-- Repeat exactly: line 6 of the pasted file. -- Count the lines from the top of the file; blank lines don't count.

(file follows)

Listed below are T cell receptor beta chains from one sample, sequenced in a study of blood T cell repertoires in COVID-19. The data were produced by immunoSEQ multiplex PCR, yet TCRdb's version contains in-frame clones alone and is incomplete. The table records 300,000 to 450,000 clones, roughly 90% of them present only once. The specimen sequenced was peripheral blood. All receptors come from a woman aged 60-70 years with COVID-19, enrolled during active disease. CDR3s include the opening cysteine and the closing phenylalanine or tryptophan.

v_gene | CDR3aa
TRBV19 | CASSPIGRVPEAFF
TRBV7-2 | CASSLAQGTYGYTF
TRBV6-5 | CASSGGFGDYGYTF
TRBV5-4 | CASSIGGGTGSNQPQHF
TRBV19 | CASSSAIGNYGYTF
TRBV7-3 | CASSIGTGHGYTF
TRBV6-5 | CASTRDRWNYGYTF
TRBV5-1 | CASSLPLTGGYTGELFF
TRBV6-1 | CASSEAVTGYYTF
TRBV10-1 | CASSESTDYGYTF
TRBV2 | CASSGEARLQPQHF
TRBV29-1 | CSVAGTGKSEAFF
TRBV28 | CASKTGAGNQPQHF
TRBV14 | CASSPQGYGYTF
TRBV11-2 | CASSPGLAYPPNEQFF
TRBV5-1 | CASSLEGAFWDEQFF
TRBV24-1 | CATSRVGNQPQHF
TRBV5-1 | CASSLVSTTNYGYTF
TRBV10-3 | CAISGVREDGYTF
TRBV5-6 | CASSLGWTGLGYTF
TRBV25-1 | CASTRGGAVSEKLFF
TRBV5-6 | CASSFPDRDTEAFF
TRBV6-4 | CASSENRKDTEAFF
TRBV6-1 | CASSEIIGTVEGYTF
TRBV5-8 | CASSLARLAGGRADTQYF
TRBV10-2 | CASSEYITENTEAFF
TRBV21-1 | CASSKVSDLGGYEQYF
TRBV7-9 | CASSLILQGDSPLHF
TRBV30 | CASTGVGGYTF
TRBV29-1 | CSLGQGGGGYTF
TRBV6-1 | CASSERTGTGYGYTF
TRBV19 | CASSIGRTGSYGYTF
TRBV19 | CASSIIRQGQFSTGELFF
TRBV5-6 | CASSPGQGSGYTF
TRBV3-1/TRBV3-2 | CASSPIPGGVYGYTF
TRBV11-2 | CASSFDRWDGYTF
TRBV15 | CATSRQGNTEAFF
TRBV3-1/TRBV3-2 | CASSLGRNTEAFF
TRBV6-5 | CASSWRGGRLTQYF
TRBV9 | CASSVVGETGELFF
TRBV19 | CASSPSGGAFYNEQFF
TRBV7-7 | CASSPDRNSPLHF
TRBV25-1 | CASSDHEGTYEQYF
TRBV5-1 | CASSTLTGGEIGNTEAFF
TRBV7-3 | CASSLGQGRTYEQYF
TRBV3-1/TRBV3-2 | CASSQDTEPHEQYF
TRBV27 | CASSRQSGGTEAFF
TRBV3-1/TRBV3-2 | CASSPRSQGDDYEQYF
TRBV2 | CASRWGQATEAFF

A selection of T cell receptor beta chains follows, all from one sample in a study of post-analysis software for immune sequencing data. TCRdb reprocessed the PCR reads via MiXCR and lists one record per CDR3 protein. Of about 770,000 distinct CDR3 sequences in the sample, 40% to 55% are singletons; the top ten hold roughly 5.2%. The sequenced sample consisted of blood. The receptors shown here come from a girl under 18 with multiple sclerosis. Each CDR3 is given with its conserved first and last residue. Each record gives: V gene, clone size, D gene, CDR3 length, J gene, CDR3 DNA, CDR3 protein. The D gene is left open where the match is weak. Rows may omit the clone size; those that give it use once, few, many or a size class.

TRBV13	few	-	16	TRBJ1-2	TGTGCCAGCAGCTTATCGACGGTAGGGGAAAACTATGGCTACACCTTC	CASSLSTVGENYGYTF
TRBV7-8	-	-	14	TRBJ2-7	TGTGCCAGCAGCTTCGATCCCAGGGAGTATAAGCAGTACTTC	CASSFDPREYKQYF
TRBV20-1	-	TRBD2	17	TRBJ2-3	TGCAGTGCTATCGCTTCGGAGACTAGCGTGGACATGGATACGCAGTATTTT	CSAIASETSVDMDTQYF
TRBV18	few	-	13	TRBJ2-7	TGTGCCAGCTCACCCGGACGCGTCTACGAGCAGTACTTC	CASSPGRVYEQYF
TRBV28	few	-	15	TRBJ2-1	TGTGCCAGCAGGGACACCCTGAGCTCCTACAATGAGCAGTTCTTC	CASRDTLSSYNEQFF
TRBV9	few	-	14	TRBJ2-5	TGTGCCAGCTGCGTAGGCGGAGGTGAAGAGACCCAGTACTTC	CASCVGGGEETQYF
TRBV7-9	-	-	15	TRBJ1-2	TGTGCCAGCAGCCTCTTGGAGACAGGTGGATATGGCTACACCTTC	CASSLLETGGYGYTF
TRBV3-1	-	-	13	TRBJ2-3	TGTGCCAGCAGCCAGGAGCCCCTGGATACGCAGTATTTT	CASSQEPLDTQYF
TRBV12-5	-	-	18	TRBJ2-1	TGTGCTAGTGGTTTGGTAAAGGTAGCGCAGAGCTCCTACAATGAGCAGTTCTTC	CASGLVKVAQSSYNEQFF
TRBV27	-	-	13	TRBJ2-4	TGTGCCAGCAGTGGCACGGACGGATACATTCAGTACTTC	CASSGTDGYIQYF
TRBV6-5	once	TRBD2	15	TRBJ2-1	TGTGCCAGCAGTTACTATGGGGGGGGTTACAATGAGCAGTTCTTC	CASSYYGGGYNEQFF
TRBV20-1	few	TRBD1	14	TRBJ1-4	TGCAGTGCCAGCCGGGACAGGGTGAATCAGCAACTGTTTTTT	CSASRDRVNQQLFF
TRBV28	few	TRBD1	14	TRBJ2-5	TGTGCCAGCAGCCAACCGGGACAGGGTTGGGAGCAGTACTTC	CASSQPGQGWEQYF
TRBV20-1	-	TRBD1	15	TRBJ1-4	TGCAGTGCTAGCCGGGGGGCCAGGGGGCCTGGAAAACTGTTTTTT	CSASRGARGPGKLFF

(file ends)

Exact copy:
TRBV5-4 | CASSIGGGTGSNQPQHF